Stephen Fry has revealed he was "absolutely astonished" by the enormity of the reponse to his attack on on God.
Fry, who recently married his partner Elliot Spencer, said on BBC Radio 4's Today programme he had not meant to cause offence.
"I don't think I mentioned once any particular religion and I certainly didn't intend to say anything offensive towards any particular religion.
"I said quite a few things that were angry at this supposed God. I was merely saying things that Bertrand Russell and many finer heads than mine have said for hundreds of years, going all the way back to the Greeks."
A storm of controversy erupted worldwide after Fry condemned God as "utterly evil, capricious and monstrous" on the Irish religious affairs programme The Meaning of Life on RTE television.
In an imaginary conversation with God, Fry said he would challenge him: "How dare you create a world in which there is such misery that is not our fault? It's not right. It's utterly, utterly evil. Why should I respect a capricious, mean-minded, stupid God who creates a world which is so full of injustice and pain?"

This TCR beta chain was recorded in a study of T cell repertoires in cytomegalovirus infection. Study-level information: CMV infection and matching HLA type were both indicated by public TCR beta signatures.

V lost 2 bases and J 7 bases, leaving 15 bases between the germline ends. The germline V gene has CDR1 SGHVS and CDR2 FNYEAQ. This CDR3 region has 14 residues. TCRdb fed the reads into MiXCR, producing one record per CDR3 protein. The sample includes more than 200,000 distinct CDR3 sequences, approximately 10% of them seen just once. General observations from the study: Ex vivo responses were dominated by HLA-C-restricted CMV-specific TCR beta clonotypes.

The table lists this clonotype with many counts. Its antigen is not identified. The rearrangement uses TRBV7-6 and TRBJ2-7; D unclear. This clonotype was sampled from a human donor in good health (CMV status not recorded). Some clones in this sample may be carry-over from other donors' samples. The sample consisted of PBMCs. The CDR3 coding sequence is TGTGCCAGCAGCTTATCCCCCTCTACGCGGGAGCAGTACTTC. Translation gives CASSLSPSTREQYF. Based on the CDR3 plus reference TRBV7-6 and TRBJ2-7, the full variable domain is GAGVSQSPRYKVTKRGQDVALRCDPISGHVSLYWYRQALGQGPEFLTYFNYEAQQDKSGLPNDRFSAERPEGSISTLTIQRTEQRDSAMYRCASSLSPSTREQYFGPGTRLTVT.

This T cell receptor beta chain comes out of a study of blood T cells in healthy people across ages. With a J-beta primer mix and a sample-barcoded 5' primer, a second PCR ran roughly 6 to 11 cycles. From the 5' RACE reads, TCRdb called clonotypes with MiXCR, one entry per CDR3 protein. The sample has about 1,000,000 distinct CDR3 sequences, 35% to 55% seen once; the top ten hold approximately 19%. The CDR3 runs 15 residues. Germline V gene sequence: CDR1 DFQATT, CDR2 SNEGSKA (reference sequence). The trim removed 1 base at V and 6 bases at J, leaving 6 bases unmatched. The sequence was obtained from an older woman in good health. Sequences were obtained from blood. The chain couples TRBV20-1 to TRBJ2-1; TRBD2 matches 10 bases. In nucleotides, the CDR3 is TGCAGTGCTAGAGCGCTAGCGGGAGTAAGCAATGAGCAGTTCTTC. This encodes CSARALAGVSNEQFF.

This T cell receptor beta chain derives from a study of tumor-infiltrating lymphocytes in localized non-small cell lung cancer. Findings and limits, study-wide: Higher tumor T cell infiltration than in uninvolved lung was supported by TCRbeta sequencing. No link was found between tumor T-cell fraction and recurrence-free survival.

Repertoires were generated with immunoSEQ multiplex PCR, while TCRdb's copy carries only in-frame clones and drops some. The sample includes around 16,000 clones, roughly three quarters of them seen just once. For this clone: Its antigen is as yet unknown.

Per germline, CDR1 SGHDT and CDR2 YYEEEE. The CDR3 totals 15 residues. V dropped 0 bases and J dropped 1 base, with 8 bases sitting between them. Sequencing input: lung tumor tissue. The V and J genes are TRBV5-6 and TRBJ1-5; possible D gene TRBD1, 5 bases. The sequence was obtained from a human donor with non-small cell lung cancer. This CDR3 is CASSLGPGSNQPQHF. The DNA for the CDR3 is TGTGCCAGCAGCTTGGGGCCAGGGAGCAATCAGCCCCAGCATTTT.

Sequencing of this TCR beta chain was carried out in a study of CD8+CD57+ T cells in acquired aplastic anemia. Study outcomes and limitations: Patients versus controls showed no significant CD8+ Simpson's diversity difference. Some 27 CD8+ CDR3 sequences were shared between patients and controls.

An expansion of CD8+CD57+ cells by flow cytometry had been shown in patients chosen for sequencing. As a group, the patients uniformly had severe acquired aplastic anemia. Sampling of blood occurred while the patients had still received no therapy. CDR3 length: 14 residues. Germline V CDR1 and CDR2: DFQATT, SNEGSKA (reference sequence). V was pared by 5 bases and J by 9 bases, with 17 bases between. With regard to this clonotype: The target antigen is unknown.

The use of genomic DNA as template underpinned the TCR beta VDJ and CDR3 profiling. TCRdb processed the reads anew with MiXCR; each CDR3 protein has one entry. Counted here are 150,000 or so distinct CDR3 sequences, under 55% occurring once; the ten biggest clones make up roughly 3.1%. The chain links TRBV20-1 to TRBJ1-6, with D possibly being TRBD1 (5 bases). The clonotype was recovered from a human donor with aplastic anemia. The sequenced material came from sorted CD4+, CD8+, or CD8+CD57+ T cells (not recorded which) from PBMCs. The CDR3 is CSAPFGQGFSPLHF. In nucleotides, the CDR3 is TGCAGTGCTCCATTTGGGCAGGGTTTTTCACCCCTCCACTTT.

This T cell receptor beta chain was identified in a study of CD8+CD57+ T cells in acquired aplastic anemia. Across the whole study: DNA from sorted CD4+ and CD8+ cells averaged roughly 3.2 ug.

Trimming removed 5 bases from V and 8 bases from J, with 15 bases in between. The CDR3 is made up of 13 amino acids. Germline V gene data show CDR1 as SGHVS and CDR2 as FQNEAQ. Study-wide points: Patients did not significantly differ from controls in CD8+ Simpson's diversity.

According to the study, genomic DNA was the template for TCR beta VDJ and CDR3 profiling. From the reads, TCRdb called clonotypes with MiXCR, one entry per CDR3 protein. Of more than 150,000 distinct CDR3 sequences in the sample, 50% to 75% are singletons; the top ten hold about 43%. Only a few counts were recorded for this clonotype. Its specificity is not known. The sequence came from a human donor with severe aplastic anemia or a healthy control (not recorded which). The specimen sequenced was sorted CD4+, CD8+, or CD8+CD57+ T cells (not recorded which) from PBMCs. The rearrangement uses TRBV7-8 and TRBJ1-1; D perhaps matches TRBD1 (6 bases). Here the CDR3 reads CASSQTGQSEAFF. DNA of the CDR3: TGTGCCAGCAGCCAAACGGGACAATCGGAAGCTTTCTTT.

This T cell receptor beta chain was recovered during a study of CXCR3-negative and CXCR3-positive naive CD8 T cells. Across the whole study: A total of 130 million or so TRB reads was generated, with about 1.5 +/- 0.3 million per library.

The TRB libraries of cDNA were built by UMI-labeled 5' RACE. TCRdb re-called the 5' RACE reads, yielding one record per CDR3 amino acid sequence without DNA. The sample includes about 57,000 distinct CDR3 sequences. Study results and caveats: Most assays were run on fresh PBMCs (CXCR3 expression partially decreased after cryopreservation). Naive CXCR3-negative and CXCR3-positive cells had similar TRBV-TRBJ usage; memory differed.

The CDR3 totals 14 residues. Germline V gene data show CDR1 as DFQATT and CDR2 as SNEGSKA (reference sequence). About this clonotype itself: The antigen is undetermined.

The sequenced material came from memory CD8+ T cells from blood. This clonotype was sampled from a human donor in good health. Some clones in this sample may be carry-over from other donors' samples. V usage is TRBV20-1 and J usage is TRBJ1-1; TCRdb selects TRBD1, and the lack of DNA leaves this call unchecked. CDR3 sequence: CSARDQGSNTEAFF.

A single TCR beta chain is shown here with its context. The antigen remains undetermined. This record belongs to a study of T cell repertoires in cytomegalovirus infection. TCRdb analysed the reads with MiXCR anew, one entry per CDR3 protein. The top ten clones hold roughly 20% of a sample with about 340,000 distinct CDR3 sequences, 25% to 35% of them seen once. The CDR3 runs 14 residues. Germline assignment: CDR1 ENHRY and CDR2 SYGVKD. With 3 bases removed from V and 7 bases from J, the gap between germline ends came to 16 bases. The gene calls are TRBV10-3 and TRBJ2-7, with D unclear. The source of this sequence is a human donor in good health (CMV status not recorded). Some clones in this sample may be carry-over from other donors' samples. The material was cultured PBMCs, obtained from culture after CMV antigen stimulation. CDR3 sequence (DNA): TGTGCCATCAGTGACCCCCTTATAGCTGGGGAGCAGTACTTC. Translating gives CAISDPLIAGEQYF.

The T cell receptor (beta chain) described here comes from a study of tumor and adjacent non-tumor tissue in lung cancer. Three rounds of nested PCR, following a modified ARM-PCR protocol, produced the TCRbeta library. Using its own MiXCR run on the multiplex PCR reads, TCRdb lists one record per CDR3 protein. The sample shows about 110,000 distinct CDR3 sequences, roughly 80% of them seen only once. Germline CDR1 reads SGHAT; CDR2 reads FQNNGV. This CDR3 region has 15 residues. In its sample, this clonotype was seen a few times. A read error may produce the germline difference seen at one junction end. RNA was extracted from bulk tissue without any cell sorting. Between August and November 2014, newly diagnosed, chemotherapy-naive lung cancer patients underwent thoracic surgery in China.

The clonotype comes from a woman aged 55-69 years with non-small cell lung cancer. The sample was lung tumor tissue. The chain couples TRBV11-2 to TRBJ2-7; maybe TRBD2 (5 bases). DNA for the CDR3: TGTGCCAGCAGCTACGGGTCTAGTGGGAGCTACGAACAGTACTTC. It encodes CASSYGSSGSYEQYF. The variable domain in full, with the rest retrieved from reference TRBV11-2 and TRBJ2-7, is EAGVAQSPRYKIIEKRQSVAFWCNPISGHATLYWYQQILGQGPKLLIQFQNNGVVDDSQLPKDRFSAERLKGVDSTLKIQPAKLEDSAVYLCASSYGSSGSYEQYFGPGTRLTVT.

Among responses across social and print media, a comment based on Christian apologetics by Krish Kandiah for Christian Today proved one of the most popular.
The Archbishop of Canterbury Justin Welby declined to comment on Fry's specific criticisms but defended the "freedom" of atheists to make such statements.
The next leader of the Presbyterian Church of Ireland, Rev Ian McNie, accused Fry of "spiritual blindness".